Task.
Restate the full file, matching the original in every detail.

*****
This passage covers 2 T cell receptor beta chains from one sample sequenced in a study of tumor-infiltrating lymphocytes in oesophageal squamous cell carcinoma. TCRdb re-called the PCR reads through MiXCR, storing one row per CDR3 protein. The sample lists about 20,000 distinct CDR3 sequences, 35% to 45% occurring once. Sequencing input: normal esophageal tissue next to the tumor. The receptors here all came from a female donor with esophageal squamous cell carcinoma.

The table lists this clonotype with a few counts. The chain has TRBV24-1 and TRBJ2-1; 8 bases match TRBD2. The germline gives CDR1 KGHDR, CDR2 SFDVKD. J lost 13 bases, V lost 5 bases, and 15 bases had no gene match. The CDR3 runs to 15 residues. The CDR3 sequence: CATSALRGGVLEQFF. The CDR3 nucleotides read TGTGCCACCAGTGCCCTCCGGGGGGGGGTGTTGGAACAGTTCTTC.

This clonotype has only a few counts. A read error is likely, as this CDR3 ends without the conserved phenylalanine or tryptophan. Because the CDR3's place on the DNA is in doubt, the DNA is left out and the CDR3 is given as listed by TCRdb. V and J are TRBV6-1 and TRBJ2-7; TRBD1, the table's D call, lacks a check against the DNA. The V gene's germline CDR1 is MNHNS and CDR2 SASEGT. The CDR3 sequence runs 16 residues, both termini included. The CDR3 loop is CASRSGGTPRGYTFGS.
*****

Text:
This passage covers 2 T cell receptor beta chains from one sample sequenced in a study of tumor-infiltrating lymphocytes in oesophageal squamous cell carcinoma. TCRdb re-called the PCR reads through MiXCR, storing one row per CDR3 protein. The sample lists about 20,000 distinct CDR3 sequences, 35% to 45% occurring once. Sequencing input: normal esophageal tissue next to the tumor. The receptors here all came from a female donor with esophageal squamous cell carcinoma.

The table lists this clonotype with a few counts. The chain has TRBV24-1 and TRBJ2-1; 8 bases match TRBD2. The germline gives CDR1 KGHDR, CDR2 SFDVKD. J lost 13 bases, V lost 5 bases, and 15 bases had no gene match. The CDR3 runs to 15 residues. The CDR3 sequence: CATSALRGGVLEQFF. The CDR3 nucleotides read TGTGCCACCAGTGCCCTCCGGGGGGGGGTGTTGGAACAGTTCTTC.

This clonotype has only a few counts. A read error is likely, as this CDR3 ends without the conserved phenylalanine or tryptophan. Because the CDR3's place on the DNA is in doubt, the DNA is left out and the CDR3 is given as listed by TCRdb. V and J are TRBV6-1 and TRBJ2-7; TRBD1, the table's D call, lacks a check against the DNA. The V gene's germline CDR1 is MNHNS and CDR2 SASEGT. The CDR3 sequence runs 16 residues, both termini included. The CDR3 loop is CASRSGGTPRGYTFGS.